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Eddie Gomez: “I Love It All”

The supremely versatile and lyrical bassist on Evans, Corea, solo work and more

Chick Corea, Eddie Gomez, Paul Motian, NYC, May 2010
Bill Evans, Eddie Gomez and Eliot Zigmund (from left) in 1975
Eddie Gomez at the Blue Note in May 2010, during the performances that became "Further Explorations"

Just imagine: It’s 1961, you’re still in high school, and you’re playing bass in casual downtown New York sessions with an intriguing pianist and Juilliard student by the name of Chick Corea. That’s a big part of how it all began for Eddie Gomez. Little did the Puerto Rican-born bassist know that Corea would become a jazz giant, and more important, a lifelong musical ally. Corea’s new two-disc offering, Further Explorations (Concord Jazz), with Gomez on bass and Paul Motian on drums, is but the latest chapter in a story that goes way back.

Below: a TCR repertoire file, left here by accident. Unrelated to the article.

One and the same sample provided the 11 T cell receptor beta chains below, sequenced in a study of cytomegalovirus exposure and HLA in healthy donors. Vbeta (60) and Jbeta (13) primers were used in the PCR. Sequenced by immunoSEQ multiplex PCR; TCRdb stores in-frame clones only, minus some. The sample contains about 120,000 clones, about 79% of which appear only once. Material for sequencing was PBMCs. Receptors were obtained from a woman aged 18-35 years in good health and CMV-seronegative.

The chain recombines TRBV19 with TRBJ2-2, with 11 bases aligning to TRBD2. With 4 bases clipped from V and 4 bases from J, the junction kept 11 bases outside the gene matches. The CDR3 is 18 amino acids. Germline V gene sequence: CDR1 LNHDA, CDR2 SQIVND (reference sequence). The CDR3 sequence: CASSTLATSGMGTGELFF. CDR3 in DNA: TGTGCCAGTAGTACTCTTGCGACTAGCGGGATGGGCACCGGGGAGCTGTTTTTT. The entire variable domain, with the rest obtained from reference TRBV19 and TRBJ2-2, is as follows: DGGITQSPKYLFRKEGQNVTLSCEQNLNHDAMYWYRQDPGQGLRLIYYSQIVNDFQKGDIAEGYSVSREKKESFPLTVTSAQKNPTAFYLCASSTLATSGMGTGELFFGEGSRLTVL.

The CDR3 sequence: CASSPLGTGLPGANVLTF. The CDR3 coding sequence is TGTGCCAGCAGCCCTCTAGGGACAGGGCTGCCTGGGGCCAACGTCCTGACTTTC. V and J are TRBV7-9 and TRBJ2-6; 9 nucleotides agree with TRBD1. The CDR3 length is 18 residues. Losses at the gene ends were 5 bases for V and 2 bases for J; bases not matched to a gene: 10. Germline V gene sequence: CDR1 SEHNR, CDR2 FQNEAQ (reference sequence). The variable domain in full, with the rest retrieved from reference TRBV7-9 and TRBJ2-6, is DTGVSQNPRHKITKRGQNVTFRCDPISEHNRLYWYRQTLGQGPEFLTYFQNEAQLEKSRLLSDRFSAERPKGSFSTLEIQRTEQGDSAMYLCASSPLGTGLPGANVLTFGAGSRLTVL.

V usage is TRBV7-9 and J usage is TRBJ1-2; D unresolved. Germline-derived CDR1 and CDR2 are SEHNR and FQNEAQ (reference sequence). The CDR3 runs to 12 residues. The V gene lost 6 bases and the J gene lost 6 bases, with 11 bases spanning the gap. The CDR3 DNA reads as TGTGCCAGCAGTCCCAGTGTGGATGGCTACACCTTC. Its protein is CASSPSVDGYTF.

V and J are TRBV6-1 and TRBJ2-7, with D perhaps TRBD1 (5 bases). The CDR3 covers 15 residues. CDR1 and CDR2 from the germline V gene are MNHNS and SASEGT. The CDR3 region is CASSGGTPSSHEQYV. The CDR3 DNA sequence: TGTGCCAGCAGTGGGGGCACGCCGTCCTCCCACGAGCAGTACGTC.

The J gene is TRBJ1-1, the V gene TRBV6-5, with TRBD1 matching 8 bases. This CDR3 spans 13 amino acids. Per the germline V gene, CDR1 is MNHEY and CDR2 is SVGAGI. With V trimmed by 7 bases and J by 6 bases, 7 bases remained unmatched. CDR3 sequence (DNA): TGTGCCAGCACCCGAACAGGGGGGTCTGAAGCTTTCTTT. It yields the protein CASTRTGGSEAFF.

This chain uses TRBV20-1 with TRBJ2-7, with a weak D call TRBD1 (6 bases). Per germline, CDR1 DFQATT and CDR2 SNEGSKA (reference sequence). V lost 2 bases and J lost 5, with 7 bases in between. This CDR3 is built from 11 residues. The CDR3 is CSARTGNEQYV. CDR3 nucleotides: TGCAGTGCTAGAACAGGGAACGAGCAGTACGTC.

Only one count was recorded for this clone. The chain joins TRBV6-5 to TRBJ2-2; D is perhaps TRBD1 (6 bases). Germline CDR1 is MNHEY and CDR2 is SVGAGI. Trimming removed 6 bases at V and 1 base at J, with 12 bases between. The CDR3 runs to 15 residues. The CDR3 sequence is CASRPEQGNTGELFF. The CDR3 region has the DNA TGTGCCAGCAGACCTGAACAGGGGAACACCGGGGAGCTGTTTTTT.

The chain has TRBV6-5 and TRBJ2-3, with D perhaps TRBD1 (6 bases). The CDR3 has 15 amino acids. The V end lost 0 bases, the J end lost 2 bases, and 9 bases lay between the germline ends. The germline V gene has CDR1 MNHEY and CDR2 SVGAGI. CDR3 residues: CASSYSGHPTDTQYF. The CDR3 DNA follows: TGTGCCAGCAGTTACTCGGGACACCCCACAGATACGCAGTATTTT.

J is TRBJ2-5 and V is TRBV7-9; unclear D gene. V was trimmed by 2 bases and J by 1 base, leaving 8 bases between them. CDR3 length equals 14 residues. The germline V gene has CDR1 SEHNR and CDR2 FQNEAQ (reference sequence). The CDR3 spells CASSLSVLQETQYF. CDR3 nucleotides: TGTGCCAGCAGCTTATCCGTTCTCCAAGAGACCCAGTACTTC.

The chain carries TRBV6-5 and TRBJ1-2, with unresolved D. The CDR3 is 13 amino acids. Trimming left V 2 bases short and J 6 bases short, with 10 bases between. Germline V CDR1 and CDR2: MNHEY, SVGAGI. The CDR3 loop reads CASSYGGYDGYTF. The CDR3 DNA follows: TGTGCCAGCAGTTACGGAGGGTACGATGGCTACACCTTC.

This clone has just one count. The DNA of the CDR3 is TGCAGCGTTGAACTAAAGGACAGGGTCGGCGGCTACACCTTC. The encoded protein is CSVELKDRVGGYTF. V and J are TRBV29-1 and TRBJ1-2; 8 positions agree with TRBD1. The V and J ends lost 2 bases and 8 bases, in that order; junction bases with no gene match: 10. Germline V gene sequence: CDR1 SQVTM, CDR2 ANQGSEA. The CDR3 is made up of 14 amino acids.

Recorded in May 2010 during a two-week stint at the Blue Note in Manhattan, Further Explorations is nominally a Bill Evans tribute-the title a reference to Evans’ 1961 classic Explorations, featuring Motian and bassist Scott LaFaro. It made plenty of sense to recruit Gomez for the Blue Note gig: Starting in 1966 and continuing for 11 years, Gomez played in the Bill Evans Trio and thereby made his first big mark in the jazz world. Appearing on such albums as A Simple Matter of Conviction, The Tokyo Concert and the Grammy-winning Bill Evans at the Montreux Jazz Festival (1968), Gomez lived and breathed Evans’ trio aesthetic, with its deep lyricism, impressionistic harmony and flowing equal-partner dialogue.

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